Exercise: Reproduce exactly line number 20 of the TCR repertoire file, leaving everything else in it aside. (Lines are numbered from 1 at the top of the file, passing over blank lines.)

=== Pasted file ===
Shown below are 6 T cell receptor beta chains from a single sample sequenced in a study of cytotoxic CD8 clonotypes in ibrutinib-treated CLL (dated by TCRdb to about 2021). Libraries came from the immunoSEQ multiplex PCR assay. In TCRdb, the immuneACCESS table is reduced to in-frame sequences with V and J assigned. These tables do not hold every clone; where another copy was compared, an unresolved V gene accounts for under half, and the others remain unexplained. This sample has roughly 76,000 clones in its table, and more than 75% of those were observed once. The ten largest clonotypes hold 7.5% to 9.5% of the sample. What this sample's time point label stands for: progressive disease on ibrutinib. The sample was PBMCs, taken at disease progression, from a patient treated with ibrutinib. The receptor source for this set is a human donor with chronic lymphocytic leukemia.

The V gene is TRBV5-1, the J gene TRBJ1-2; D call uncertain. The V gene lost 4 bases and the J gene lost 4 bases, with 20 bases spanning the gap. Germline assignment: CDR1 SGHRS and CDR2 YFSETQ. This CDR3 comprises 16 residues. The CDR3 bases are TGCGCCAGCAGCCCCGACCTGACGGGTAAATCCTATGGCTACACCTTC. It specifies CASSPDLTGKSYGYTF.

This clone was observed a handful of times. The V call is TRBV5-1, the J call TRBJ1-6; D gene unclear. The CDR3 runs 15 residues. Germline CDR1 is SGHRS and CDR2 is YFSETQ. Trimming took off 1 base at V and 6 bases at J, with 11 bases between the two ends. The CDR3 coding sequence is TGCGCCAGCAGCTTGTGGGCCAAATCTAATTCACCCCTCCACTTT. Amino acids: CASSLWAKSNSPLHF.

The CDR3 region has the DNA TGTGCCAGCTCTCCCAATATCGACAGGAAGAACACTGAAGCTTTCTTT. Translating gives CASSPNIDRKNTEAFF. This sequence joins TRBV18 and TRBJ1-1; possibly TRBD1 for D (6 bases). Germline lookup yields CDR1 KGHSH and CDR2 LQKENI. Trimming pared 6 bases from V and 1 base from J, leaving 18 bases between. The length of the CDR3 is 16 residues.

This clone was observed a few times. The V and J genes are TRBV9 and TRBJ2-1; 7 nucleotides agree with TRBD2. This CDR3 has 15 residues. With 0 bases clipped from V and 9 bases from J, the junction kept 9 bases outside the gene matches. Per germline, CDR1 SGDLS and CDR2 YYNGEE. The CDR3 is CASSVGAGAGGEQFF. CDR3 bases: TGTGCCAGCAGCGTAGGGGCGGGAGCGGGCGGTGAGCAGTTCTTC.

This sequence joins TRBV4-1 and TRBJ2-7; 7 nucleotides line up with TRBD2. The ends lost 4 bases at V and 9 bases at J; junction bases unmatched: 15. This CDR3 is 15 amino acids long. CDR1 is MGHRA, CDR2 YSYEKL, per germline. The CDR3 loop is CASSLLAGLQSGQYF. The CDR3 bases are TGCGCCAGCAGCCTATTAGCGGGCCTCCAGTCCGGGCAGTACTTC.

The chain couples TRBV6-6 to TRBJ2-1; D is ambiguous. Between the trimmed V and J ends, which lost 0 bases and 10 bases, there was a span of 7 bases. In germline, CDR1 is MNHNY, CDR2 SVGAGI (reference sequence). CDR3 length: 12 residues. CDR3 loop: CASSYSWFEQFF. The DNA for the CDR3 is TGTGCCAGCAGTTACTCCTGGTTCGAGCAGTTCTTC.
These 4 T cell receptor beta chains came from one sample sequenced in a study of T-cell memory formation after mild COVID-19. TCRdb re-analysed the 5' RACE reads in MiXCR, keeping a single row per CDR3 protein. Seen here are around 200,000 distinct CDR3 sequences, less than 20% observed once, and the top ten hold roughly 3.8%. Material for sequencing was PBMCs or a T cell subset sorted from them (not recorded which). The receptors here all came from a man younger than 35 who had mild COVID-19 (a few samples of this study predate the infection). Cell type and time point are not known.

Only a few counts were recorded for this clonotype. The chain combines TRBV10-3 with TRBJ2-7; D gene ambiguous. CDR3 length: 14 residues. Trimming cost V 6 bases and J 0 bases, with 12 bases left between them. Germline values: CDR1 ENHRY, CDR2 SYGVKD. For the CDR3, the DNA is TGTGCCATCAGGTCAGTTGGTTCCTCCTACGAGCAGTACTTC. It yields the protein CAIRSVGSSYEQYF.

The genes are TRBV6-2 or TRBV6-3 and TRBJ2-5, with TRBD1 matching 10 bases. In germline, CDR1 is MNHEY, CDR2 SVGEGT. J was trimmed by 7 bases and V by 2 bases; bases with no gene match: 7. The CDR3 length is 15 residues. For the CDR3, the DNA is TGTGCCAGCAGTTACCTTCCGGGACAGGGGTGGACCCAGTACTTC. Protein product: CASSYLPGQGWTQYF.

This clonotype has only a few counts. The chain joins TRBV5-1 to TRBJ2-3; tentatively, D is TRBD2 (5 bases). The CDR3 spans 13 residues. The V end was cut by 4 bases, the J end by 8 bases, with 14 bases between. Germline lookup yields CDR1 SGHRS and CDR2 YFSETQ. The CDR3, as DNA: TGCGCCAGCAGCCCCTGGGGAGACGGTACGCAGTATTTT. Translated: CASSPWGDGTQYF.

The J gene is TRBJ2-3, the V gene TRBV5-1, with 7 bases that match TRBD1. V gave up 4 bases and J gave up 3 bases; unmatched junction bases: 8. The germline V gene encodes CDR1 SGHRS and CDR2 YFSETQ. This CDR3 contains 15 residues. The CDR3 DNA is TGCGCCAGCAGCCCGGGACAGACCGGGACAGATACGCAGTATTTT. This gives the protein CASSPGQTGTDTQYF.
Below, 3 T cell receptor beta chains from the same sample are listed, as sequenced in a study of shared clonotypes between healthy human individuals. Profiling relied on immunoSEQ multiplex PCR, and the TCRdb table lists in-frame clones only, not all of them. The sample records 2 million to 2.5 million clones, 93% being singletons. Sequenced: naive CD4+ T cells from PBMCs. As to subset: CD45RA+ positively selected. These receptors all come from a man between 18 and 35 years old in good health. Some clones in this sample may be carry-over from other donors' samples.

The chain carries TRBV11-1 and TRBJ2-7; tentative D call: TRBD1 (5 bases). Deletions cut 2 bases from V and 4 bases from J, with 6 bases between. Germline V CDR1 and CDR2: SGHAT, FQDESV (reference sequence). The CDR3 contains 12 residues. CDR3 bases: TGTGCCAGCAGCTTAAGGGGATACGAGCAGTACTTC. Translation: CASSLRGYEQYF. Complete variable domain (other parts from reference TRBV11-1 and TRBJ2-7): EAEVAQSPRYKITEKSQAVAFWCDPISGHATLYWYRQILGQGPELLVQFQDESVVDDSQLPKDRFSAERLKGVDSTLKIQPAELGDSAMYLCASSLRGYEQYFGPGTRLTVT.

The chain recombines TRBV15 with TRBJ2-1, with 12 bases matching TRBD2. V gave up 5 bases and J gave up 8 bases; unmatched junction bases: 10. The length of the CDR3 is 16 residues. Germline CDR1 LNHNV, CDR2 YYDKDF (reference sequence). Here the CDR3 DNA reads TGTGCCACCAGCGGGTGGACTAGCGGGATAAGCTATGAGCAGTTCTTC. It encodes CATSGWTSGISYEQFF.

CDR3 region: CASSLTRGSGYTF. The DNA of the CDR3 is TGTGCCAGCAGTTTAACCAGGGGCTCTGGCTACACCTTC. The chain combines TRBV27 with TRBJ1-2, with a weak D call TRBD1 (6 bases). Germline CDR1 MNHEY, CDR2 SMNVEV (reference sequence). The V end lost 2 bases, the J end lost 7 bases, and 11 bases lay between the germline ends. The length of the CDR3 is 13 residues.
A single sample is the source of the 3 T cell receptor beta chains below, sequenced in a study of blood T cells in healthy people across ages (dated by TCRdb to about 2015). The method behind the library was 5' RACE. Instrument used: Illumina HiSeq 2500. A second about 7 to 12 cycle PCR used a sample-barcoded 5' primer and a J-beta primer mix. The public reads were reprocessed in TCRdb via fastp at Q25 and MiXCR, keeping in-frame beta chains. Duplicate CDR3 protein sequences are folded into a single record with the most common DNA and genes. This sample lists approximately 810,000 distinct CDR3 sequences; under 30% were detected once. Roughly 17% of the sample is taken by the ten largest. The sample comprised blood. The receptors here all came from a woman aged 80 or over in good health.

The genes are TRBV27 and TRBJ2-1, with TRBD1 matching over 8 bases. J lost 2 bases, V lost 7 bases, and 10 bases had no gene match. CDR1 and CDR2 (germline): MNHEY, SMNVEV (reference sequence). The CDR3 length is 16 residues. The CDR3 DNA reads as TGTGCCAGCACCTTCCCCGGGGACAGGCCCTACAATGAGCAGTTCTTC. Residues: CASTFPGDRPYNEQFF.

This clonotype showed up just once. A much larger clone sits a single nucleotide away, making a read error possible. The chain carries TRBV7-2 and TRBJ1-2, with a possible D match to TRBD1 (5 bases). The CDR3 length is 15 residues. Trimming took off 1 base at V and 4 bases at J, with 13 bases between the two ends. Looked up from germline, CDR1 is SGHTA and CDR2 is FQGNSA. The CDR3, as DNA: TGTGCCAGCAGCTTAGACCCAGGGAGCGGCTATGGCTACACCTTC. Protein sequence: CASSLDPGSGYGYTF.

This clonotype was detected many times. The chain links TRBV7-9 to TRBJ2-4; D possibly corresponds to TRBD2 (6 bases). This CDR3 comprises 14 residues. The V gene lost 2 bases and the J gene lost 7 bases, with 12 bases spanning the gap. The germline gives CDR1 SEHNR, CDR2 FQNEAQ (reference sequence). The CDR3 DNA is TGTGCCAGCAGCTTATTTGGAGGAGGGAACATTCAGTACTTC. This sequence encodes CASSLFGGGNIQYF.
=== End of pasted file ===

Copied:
This clonotype was detected many times. The chain links TRBV7-9 to TRBJ2-4; D possibly corresponds to TRBD2 (6 bases). This CDR3 comprises 14 residues. The V gene lost 2 bases and the J gene lost 7 bases, with 12 bases spanning the gap. The germline gives CDR1 SEHNR, CDR2 FQNEAQ (reference sequence). The CDR3 DNA is TGTGCCAGCAGCTTATTTGGAGGAGGGAACATTCAGTACTTC. This sequence encodes CASSLFGGGNIQYF.